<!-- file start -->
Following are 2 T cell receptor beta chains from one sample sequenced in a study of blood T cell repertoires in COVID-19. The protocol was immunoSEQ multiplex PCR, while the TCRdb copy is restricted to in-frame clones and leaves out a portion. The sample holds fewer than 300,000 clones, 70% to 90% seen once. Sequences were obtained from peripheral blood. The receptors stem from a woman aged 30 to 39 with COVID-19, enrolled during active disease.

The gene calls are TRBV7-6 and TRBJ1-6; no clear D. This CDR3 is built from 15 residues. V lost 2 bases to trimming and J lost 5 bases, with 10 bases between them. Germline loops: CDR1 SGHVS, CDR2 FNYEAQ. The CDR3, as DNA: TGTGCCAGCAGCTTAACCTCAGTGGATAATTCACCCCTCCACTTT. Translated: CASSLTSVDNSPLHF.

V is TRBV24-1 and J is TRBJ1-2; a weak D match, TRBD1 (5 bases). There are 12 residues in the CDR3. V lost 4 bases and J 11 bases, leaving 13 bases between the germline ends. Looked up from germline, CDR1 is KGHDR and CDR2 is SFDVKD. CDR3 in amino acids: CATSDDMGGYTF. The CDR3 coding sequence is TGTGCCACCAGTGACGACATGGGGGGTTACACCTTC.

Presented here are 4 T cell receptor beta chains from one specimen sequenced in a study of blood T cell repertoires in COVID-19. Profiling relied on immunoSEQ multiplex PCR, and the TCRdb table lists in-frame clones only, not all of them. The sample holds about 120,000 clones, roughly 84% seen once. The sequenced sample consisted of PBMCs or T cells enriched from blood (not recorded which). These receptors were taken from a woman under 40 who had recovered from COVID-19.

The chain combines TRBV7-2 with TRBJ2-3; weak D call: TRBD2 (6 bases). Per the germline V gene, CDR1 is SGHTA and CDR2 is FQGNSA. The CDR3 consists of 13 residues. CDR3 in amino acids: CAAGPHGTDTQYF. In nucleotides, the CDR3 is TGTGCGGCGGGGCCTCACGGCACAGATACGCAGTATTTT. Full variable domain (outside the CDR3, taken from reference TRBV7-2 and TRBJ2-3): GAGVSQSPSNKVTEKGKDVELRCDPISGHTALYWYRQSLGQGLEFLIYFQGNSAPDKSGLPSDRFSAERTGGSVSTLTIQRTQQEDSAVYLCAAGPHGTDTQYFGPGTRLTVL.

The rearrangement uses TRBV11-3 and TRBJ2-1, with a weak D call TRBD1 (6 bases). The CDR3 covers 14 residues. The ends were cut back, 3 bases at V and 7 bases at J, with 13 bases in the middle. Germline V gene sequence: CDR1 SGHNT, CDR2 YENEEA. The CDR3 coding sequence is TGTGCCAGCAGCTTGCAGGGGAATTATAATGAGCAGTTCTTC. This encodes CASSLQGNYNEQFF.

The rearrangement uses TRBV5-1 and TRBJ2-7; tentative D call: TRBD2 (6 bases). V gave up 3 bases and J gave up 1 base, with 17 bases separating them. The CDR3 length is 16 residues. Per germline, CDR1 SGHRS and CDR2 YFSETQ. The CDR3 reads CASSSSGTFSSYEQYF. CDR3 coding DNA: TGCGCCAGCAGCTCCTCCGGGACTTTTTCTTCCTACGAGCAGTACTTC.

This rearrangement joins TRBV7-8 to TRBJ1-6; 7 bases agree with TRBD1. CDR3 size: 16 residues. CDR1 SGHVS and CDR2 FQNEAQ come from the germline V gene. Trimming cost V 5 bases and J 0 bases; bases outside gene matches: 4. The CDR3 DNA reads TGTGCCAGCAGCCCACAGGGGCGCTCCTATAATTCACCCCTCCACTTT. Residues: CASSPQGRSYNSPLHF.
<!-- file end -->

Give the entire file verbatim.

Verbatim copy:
Following are 2 T cell receptor beta chains from one sample sequenced in a study of blood T cell repertoires in COVID-19. The protocol was immunoSEQ multiplex PCR, while the TCRdb copy is restricted to in-frame clones and leaves out a portion. The sample holds fewer than 300,000 clones, 70% to 90% seen once. Sequences were obtained from peripheral blood. The receptors stem from a woman aged 30 to 39 with COVID-19, enrolled during active disease.

The gene calls are TRBV7-6 and TRBJ1-6; no clear D. This CDR3 is built from 15 residues. V lost 2 bases to trimming and J lost 5 bases, with 10 bases between them. Germline loops: CDR1 SGHVS, CDR2 FNYEAQ. The CDR3, as DNA: TGTGCCAGCAGCTTAACCTCAGTGGATAATTCACCCCTCCACTTT. Translated: CASSLTSVDNSPLHF.

V is TRBV24-1 and J is TRBJ1-2; a weak D match, TRBD1 (5 bases). There are 12 residues in the CDR3. V lost 4 bases and J 11 bases, leaving 13 bases between the germline ends. Looked up from germline, CDR1 is KGHDR and CDR2 is SFDVKD. CDR3 in amino acids: CATSDDMGGYTF. The CDR3 coding sequence is TGTGCCACCAGTGACGACATGGGGGGTTACACCTTC.

Presented here are 4 T cell receptor beta chains from one specimen sequenced in a study of blood T cell repertoires in COVID-19. Profiling relied on immunoSEQ multiplex PCR, and the TCRdb table lists in-frame clones only, not all of them. The sample holds about 120,000 clones, roughly 84% seen once. The sequenced sample consisted of PBMCs or T cells enriched from blood (not recorded which). These receptors were taken from a woman under 40 who had recovered from COVID-19.

The chain combines TRBV7-2 with TRBJ2-3; weak D call: TRBD2 (6 bases). Per the germline V gene, CDR1 is SGHTA and CDR2 is FQGNSA. The CDR3 consists of 13 residues. CDR3 in amino acids: CAAGPHGTDTQYF. In nucleotides, the CDR3 is TGTGCGGCGGGGCCTCACGGCACAGATACGCAGTATTTT. Full variable domain (outside the CDR3, taken from reference TRBV7-2 and TRBJ2-3): GAGVSQSPSNKVTEKGKDVELRCDPISGHTALYWYRQSLGQGLEFLIYFQGNSAPDKSGLPSDRFSAERTGGSVSTLTIQRTQQEDSAVYLCAAGPHGTDTQYFGPGTRLTVL.

The rearrangement uses TRBV11-3 and TRBJ2-1, with a weak D call TRBD1 (6 bases). The CDR3 covers 14 residues. The ends were cut back, 3 bases at V and 7 bases at J, with 13 bases in the middle. Germline V gene sequence: CDR1 SGHNT, CDR2 YENEEA. The CDR3 coding sequence is TGTGCCAGCAGCTTGCAGGGGAATTATAATGAGCAGTTCTTC. This encodes CASSLQGNYNEQFF.

The rearrangement uses TRBV5-1 and TRBJ2-7; tentative D call: TRBD2 (6 bases). V gave up 3 bases and J gave up 1 base, with 17 bases separating them. The CDR3 length is 16 residues. Per germline, CDR1 SGHRS and CDR2 YFSETQ. The CDR3 reads CASSSSGTFSSYEQYF. CDR3 coding DNA: TGCGCCAGCAGCTCCTCCGGGACTTTTTCTTCCTACGAGCAGTACTTC.

This rearrangement joins TRBV7-8 to TRBJ1-6; 7 bases agree with TRBD1. CDR3 size: 16 residues. CDR1 SGHVS and CDR2 FQNEAQ come from the germline V gene. Trimming cost V 5 bases and J 0 bases; bases outside gene matches: 4. The CDR3 DNA reads TGTGCCAGCAGCCCACAGGGGCGCTCCTATAATTCACCCCTCCACTTT. Residues: CASSPQGRSYNSPLHF.